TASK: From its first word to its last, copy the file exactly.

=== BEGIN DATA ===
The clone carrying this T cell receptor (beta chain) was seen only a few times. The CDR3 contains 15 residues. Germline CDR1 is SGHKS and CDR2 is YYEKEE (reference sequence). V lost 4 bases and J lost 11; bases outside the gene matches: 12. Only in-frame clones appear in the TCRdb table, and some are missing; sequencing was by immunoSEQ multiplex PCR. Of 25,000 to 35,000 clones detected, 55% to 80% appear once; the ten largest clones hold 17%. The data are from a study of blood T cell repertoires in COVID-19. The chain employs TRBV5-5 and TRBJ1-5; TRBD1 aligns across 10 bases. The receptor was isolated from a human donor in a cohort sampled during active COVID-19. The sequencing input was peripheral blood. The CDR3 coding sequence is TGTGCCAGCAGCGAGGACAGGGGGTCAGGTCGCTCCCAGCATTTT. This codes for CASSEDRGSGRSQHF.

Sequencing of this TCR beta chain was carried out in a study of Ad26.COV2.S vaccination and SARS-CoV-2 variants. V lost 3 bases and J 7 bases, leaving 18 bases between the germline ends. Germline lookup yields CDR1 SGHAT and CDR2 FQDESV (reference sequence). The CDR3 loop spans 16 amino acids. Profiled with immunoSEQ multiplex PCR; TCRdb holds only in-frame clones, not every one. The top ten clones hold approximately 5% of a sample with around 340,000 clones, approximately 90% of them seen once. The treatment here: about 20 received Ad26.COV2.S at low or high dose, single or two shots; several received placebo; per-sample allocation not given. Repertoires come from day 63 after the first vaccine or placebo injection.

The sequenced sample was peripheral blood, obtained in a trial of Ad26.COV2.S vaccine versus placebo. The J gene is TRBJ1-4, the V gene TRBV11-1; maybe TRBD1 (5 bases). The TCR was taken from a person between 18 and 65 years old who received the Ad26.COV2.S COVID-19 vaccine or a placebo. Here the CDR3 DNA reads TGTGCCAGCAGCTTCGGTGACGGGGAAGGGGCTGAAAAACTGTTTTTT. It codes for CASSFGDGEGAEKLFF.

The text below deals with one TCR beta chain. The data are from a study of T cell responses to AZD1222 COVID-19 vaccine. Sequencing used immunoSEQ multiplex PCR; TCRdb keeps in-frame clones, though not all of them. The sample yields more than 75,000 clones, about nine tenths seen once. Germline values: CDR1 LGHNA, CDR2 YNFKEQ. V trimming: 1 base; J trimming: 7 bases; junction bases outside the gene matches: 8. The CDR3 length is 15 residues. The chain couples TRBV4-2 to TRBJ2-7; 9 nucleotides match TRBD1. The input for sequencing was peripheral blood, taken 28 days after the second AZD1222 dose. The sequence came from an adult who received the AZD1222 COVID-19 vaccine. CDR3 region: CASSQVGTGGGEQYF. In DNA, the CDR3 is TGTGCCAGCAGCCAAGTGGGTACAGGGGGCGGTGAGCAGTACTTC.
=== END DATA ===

The clone carrying this T cell receptor (beta chain) was seen only a few times. The CDR3 contains 15 residues. Germline CDR1 is SGHKS and CDR2 is YYEKEE (reference sequence). V lost 4 bases and J lost 11; bases outside the gene matches: 12. Only in-frame clones appear in the TCRdb table, and some are missing; sequencing was by immunoSEQ multiplex PCR. Of 25,000 to 35,000 clones detected, 55% to 80% appear once; the ten largest clones hold 17%. The data are from a study of blood T cell repertoires in COVID-19. The chain employs TRBV5-5 and TRBJ1-5; TRBD1 aligns across 10 bases. The receptor was isolated from a human donor in a cohort sampled during active COVID-19. The sequencing input was peripheral blood. The CDR3 coding sequence is TGTGCCAGCAGCGAGGACAGGGGGTCAGGTCGCTCCCAGCATTTT. This codes for CASSEDRGSGRSQHF.

Sequencing of this TCR beta chain was carried out in a study of Ad26.COV2.S vaccination and SARS-CoV-2 variants. V lost 3 bases and J 7 bases, leaving 18 bases between the germline ends. Germline lookup yields CDR1 SGHAT and CDR2 FQDESV (reference sequence). The CDR3 loop spans 16 amino acids. Profiled with immunoSEQ multiplex PCR; TCRdb holds only in-frame clones, not every one. The top ten clones hold approximately 5% of a sample with around 340,000 clones, approximately 90% of them seen once. The treatment here: about 20 received Ad26.COV2.S at low or high dose, single or two shots; several received placebo; per-sample allocation not given. Repertoires come from day 63 after the first vaccine or placebo injection.

The sequenced sample was peripheral blood, obtained in a trial of Ad26.COV2.S vaccine versus placebo. The J gene is TRBJ1-4, the V gene TRBV11-1; maybe TRBD1 (5 bases). The TCR was taken from a person between 18 and 65 years old who received the Ad26.COV2.S COVID-19 vaccine or a placebo. Here the CDR3 DNA reads TGTGCCAGCAGCTTCGGTGACGGGGAAGGGGCTGAAAAACTGTTTTTT. It codes for CASSFGDGEGAEKLFF.

The text below deals with one TCR beta chain. The data are from a study of T cell responses to AZD1222 COVID-19 vaccine. Sequencing used immunoSEQ multiplex PCR; TCRdb keeps in-frame clones, though not all of them. The sample yields more than 75,000 clones, about nine tenths seen once. Germline values: CDR1 LGHNA, CDR2 YNFKEQ. V trimming: 1 base; J trimming: 7 bases; junction bases outside the gene matches: 8. The CDR3 length is 15 residues. The chain couples TRBV4-2 to TRBJ2-7; 9 nucleotides match TRBD1. The input for sequencing was peripheral blood, taken 28 days after the second AZD1222 dose. The sequence came from an adult who received the AZD1222 COVID-19 vaccine. CDR3 region: CASSQVGTGGGEQYF. In DNA, the CDR3 is TGTGCCAGCAGCCAAGTGGGTACAGGGGGCGGTGAGCAGTACTTC.